Nano Air Light Pants
To be honest when I first got my hands on these I thought, these are going to be great for camping pyjamas, but surely too hot for actually climbing or skiing in.
I was right, they are fantastic pyjamas. But also amazing base layers. I tested these properly for the first time on a recent ski trip to Courmayeur and Chamonix. They are made of a lovely lightweight material which is super stretchy and really soft against your skin. I wore these bare against my legs with my Patagonia Super Alpine salopettes over the top. They have a stretchy waistband with a pull cord to tighten them if you need. The ankle cuffs are made of a strip of thin stretchy material. Although these are full length and not boot top I found they fitted really nicely inside my boots with no discomfort but if required, because of the stretch cuff could be pulled up your calf to accommodate ski boots.
For winter skiing these were the perfect warmth. We had temperatures of between -15 degrees celsius (windchill) and 10 degrees celsius. These were warm enough when they needed to be but super breathable when I got warm, especially if I unzipped my salopettes to let some air in.
The only odd thing I find about them is the Bombay fly which runs front to back. I can never imagine I would use this as with knickers underneath and salopettes on top you would have to have a super skill to be able to use it! However, it is a really thin zip and well concealed within the trousers so you actually would not realise it was there if you chose not to use it.
Although not tested my self I’ve been told that these trousers are great for alpine routes with a big walk. On the walk in when you get hot and sweaty wear them on their own and carry your waterproof/soft shell trousers and then put the waterproof/ soft shells over the top for climbing.
Nano Air Light Hoody
Made of the same lovely material as the Nano Air Light pants this hoody is a winner! It is lighter and not as warm as the Nano Air jacket but much warmer than a fleece. My temperature fluctuates a lot through the day depending on the intensity of skiing, wind and sunshine. I therefore like to wear lots of layers which I can take off or put on during the day. When testing this hoody I wore either a wicking t-shirt(for touring) or a thermal base layer (for lift served skiing) underneath and then my Super Alpine Jacket on top. I also had a Nano Puff vest which I took on or off depending on the conditions.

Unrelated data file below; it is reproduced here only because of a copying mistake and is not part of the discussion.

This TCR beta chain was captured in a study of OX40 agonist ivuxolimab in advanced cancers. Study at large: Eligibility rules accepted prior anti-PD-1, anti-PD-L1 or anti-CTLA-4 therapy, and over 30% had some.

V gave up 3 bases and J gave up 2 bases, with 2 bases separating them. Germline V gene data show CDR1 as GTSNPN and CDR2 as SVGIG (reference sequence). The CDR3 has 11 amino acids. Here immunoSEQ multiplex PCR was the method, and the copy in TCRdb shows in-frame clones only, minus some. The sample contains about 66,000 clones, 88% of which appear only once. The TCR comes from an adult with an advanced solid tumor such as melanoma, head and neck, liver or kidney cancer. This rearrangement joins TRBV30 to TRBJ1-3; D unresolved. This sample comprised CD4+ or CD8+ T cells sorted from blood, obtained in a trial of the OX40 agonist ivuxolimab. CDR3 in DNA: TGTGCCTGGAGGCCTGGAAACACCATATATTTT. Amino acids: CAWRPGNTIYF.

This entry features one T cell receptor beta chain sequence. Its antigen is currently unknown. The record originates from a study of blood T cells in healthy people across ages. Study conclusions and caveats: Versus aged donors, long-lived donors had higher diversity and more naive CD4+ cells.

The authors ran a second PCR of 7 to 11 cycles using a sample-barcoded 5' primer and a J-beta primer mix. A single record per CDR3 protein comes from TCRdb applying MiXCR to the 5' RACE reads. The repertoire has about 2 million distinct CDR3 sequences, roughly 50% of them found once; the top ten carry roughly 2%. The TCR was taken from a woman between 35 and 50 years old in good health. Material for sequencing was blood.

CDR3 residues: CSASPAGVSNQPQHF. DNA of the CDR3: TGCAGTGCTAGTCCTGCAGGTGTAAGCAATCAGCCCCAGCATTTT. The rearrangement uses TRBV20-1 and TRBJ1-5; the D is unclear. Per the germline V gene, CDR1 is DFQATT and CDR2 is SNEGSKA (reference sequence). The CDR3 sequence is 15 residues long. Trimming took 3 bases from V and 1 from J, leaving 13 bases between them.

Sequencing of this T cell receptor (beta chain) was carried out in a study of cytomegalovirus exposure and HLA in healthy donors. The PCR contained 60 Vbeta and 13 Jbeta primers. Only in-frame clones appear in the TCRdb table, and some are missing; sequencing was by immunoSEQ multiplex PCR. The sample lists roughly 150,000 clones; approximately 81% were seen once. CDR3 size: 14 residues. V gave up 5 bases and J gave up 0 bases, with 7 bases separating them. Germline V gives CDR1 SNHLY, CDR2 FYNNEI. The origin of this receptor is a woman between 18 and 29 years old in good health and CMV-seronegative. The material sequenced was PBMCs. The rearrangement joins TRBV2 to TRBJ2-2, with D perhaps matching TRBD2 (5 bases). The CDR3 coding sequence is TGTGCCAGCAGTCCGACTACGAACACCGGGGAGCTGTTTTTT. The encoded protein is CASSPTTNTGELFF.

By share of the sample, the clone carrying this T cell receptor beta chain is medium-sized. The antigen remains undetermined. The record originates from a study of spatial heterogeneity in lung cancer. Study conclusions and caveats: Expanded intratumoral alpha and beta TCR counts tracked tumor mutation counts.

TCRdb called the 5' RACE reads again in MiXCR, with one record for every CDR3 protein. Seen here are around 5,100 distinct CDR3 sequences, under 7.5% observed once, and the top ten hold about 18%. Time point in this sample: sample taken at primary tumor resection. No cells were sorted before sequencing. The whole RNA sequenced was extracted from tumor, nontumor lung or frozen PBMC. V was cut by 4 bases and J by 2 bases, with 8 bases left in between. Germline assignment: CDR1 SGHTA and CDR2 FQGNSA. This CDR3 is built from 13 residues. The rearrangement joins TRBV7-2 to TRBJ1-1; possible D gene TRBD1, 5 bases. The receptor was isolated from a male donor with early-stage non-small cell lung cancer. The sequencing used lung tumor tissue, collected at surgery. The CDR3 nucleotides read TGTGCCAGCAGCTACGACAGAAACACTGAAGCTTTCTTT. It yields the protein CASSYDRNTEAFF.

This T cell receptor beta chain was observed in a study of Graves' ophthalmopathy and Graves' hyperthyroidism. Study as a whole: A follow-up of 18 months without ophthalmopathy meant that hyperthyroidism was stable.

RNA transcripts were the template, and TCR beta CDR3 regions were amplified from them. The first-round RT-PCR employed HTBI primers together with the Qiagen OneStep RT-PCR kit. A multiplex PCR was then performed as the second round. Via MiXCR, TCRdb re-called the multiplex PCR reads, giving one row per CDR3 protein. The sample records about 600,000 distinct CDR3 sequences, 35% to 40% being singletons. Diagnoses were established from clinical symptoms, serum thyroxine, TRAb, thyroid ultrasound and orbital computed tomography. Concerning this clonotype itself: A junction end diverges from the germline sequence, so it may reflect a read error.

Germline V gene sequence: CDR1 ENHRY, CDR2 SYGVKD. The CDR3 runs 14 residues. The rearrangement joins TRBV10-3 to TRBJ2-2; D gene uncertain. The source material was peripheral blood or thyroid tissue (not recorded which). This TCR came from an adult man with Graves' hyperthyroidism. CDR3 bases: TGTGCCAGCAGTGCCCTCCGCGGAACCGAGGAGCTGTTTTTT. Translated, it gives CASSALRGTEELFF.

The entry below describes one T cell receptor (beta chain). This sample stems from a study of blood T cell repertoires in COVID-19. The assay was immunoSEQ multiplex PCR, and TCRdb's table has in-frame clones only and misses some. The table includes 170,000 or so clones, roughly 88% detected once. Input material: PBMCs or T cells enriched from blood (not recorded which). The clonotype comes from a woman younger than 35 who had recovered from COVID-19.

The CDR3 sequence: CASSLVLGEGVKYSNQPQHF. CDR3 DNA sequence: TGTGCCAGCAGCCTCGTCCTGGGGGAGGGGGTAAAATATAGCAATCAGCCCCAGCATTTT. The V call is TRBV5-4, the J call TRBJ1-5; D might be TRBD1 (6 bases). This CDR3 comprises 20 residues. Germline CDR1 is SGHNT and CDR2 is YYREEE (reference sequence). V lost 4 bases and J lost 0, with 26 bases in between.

The Nano Air Light Hoody is super breathable. When touring I took off my water proof and just wore the hoody with a t-shirt below. The wind resistance and breathability helped keep me cool enough on the up hill slogs but it was warm enough that I didn’t need to put on a wind proof for the decent. Maybe in colder conditions it would be good to have a lightweight windproof over the top but for spring touring just the hoody was perfect.
The Nano Air Light Hoody has a comfortably snug fitting hood which can be worn beneath a climbing helmet. The hood zips up high allowing you to cover up your neck and chin when its cold and windy but it also zips down to the belly button allowing you to dump heat when you need to and get a bit of air movement. This is really useful when transitioning between working hard (touring uphill or climbing) and easier work (skiing downhill or belaying).
The sleeves of the Nano Air hoody are long with a soft stretchy wrist cuff. This can be tucked into gloves creating a comfortable seal.
The hoody has just one pocket on the chest for storing lift pass, lip balm or phone. This simple design keeps it light weight which is its purpose. The hoody will pack down pretty small so can be shoved into your bag if you ever decide to take it off (unlikely!).
Overall I give the Nano Air Light set a 5/5 as both a technical climbing piece and an expensive pair of pyjamas!! The Patagonia High Alpine collection is available from selected retailers in the UK (including Up and Under, Cardiff) and online at patagonia.com.